The History of Crayola crayons

For nearly a hundred years children have used crayons to express themselves and their creativity. This is largely due to the brilliant inventors of one American company; Binney & Smith Inc. Edwin Binney and Harold Smith founded Binney & Smith in New York City in the 1800’s; around 1885, Joseph’s son, Edwin Binney, and nephew, C Harold Smith formed the partnership of Binney & Smith. The cousins extended Their company’s product line by including shoe polish and printing ink. The company purchased a stone mill in Eastern PA in 1900, to produce slate pencils for schools.

This began the cousins to begin research into non-toxic and colorful drawing materials for children to use. They’ve already accomplished inventing a new wax crayon used to mark milk crates as well as barrels, however the materials were covered with carbon black which was too toxic for children to use. Despite this concern the cousins were confident the pigment and wax mix they developed could be converted for a variety of safe colors. And, in 1903, a new brand of superior crayons tucked inside a yellow and green box of “eight” was introduced to the public- Crayola Crayons. (In French “Crayola” oleaginous means “oily and crayons “craie” means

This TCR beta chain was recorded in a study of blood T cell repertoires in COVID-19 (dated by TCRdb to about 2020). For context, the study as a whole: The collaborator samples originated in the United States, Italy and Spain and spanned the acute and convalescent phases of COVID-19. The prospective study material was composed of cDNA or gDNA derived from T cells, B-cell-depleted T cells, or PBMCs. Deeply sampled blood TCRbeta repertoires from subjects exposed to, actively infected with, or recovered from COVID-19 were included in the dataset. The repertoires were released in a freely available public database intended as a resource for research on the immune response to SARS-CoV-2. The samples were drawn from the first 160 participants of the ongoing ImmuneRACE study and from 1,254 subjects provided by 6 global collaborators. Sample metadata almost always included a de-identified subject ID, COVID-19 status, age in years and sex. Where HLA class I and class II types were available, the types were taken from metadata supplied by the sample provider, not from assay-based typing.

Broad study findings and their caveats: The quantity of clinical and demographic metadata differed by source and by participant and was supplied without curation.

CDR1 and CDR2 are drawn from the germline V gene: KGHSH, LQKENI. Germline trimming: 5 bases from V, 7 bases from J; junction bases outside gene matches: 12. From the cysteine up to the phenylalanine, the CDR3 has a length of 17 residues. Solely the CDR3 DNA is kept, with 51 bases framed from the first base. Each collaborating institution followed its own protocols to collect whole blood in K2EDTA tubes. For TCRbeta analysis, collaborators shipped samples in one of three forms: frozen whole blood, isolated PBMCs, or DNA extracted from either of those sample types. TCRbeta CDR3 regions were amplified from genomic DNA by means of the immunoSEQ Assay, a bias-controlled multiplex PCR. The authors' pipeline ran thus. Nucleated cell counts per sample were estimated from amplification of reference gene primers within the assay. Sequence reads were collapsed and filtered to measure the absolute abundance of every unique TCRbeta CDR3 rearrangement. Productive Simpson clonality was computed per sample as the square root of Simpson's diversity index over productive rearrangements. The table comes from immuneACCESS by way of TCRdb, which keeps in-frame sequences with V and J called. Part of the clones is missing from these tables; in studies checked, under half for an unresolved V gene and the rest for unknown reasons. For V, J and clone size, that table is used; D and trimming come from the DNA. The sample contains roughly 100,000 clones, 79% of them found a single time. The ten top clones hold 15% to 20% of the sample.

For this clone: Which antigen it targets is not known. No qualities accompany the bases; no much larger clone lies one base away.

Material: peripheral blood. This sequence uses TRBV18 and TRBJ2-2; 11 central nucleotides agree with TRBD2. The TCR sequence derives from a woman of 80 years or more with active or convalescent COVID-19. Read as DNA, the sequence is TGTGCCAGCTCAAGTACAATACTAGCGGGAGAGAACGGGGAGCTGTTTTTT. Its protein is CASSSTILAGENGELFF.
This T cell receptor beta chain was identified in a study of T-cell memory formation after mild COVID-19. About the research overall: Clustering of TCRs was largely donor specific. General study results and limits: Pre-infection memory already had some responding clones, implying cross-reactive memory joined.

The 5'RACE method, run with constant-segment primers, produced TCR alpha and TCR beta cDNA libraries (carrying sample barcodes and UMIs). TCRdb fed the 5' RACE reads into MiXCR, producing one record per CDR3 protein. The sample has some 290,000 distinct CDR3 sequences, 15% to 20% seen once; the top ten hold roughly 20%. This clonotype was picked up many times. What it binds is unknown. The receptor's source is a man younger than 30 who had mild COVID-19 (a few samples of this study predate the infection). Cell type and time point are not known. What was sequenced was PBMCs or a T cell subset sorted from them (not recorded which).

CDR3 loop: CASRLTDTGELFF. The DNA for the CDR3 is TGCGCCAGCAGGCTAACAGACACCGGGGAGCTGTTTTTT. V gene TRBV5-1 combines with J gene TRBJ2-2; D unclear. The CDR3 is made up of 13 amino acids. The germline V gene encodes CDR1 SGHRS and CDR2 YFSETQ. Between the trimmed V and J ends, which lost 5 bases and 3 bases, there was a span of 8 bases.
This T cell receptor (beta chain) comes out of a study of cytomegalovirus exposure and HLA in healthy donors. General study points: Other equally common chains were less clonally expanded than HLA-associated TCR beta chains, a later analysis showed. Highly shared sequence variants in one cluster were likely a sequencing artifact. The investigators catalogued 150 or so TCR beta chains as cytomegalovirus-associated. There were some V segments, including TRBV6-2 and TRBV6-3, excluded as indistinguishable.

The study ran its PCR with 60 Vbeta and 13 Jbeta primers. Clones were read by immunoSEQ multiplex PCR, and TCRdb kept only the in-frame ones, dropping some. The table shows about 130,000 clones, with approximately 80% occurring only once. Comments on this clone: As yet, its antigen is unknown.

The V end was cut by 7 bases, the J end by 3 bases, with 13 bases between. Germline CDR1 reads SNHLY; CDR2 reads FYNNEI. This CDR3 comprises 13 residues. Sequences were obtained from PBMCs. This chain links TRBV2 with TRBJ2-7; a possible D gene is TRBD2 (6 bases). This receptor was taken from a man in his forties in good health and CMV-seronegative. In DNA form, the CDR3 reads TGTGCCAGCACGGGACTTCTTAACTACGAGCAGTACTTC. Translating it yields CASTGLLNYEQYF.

“chalk”). Generations later, thanks to its innovation in manufacture and excellent marketing by extending on their success by creating more colors inside bigger yellow and green boxes and changing with the times: In 1962, the color flesh, changed to peach, since everyone’s skin color wasn’t the same as well as a variety of other colors. Because of this adjusting to the changing times Binney & Smith are still king at the market they created decades ago. -Works Cited- Author: Mary Bellis; Inventors, Crayola Crayon History. WWW. inventors. about. com/library/inventors/blcrayon. html